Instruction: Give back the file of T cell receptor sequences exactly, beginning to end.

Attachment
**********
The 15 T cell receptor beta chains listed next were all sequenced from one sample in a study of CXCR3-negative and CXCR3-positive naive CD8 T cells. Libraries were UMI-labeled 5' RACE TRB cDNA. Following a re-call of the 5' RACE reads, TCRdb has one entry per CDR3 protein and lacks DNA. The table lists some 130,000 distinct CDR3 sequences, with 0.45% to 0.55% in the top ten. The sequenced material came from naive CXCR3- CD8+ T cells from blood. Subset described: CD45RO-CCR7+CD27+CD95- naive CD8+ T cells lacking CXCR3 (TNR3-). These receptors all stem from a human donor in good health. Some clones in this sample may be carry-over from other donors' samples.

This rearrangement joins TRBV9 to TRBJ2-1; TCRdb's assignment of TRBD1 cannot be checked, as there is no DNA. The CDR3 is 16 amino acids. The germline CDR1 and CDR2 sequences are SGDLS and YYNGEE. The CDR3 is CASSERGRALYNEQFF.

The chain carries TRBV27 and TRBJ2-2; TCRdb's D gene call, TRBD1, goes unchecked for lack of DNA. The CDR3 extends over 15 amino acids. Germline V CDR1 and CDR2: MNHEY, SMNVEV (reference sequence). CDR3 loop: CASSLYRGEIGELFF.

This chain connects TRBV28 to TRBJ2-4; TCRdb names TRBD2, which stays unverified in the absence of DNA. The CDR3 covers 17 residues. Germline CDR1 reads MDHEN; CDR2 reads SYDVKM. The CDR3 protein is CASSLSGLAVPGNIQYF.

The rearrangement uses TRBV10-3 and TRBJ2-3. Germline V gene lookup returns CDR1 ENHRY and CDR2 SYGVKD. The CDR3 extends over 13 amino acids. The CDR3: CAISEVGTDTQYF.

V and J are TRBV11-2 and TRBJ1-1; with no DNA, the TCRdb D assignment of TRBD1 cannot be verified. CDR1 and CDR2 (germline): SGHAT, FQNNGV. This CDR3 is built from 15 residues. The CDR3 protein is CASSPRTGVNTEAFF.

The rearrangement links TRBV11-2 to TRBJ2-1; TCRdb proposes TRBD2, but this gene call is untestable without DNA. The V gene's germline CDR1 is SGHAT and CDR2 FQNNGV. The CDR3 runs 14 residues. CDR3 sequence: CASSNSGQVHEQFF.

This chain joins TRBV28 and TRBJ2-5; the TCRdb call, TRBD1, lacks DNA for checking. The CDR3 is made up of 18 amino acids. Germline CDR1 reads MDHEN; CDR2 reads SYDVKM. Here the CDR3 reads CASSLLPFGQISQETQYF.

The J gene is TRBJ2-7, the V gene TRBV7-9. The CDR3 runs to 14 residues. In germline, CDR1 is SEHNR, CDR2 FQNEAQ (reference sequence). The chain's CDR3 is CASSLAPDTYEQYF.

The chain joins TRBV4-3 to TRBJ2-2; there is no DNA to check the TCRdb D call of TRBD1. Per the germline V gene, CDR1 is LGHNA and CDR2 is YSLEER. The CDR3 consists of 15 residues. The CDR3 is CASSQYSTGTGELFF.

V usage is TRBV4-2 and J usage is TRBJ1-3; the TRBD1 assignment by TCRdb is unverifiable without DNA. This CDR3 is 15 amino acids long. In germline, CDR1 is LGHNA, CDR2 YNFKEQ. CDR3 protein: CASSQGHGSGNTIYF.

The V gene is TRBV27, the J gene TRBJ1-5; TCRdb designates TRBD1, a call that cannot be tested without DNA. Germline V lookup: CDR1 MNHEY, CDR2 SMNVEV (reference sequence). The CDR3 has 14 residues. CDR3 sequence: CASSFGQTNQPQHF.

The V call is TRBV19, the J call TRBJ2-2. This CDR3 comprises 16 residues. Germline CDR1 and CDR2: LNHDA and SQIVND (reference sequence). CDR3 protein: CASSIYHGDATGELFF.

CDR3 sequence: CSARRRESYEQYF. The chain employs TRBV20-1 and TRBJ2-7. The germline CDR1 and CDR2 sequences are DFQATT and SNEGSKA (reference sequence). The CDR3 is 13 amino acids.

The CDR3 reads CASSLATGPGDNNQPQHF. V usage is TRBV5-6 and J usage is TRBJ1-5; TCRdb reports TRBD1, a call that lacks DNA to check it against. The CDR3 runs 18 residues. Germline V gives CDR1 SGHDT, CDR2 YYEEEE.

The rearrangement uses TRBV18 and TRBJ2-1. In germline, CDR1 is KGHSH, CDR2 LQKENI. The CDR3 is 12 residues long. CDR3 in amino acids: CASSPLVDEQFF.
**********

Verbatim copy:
The 15 T cell receptor beta chains listed next were all sequenced from one sample in a study of CXCR3-negative and CXCR3-positive naive CD8 T cells. Libraries were UMI-labeled 5' RACE TRB cDNA. Following a re-call of the 5' RACE reads, TCRdb has one entry per CDR3 protein and lacks DNA. The table lists some 130,000 distinct CDR3 sequences, with 0.45% to 0.55% in the top ten. The sequenced material came from naive CXCR3- CD8+ T cells from blood. Subset described: CD45RO-CCR7+CD27+CD95- naive CD8+ T cells lacking CXCR3 (TNR3-). These receptors all stem from a human donor in good health. Some clones in this sample may be carry-over from other donors' samples.

This rearrangement joins TRBV9 to TRBJ2-1; TCRdb's assignment of TRBD1 cannot be checked, as there is no DNA. The CDR3 is 16 amino acids. The germline CDR1 and CDR2 sequences are SGDLS and YYNGEE. The CDR3 is CASSERGRALYNEQFF.

The chain carries TRBV27 and TRBJ2-2; TCRdb's D gene call, TRBD1, goes unchecked for lack of DNA. The CDR3 extends over 15 amino acids. Germline V CDR1 and CDR2: MNHEY, SMNVEV (reference sequence). CDR3 loop: CASSLYRGEIGELFF.

This chain connects TRBV28 to TRBJ2-4; TCRdb names TRBD2, which stays unverified in the absence of DNA. The CDR3 covers 17 residues. Germline CDR1 reads MDHEN; CDR2 reads SYDVKM. The CDR3 protein is CASSLSGLAVPGNIQYF.

The rearrangement uses TRBV10-3 and TRBJ2-3. Germline V gene lookup returns CDR1 ENHRY and CDR2 SYGVKD. The CDR3 extends over 13 amino acids. The CDR3: CAISEVGTDTQYF.

V and J are TRBV11-2 and TRBJ1-1; with no DNA, the TCRdb D assignment of TRBD1 cannot be verified. CDR1 and CDR2 (germline): SGHAT, FQNNGV. This CDR3 is built from 15 residues. The CDR3 protein is CASSPRTGVNTEAFF.

The rearrangement links TRBV11-2 to TRBJ2-1; TCRdb proposes TRBD2, but this gene call is untestable without DNA. The V gene's germline CDR1 is SGHAT and CDR2 FQNNGV. The CDR3 runs 14 residues. CDR3 sequence: CASSNSGQVHEQFF.

This chain joins TRBV28 and TRBJ2-5; the TCRdb call, TRBD1, lacks DNA for checking. The CDR3 is made up of 18 amino acids. Germline CDR1 reads MDHEN; CDR2 reads SYDVKM. Here the CDR3 reads CASSLLPFGQISQETQYF.

The J gene is TRBJ2-7, the V gene TRBV7-9. The CDR3 runs to 14 residues. In germline, CDR1 is SEHNR, CDR2 FQNEAQ (reference sequence). The chain's CDR3 is CASSLAPDTYEQYF.

The chain joins TRBV4-3 to TRBJ2-2; there is no DNA to check the TCRdb D call of TRBD1. Per the germline V gene, CDR1 is LGHNA and CDR2 is YSLEER. The CDR3 consists of 15 residues. The CDR3 is CASSQYSTGTGELFF.

V usage is TRBV4-2 and J usage is TRBJ1-3; the TRBD1 assignment by TCRdb is unverifiable without DNA. This CDR3 is 15 amino acids long. In germline, CDR1 is LGHNA, CDR2 YNFKEQ. CDR3 protein: CASSQGHGSGNTIYF.

The V gene is TRBV27, the J gene TRBJ1-5; TCRdb designates TRBD1, a call that cannot be tested without DNA. Germline V lookup: CDR1 MNHEY, CDR2 SMNVEV (reference sequence). The CDR3 has 14 residues. CDR3 sequence: CASSFGQTNQPQHF.

The V call is TRBV19, the J call TRBJ2-2. This CDR3 comprises 16 residues. Germline CDR1 and CDR2: LNHDA and SQIVND (reference sequence). CDR3 protein: CASSIYHGDATGELFF.

CDR3 sequence: CSARRRESYEQYF. The chain employs TRBV20-1 and TRBJ2-7. The germline CDR1 and CDR2 sequences are DFQATT and SNEGSKA (reference sequence). The CDR3 is 13 amino acids.

The CDR3 reads CASSLATGPGDNNQPQHF. V usage is TRBV5-6 and J usage is TRBJ1-5; TCRdb reports TRBD1, a call that lacks DNA to check it against. The CDR3 runs 18 residues. Germline V gives CDR1 SGHDT, CDR2 YYEEEE.

The rearrangement uses TRBV18 and TRBJ2-1. In germline, CDR1 is KGHSH, CDR2 LQKENI. The CDR3 is 12 residues long. CDR3 in amino acids: CASSPLVDEQFF.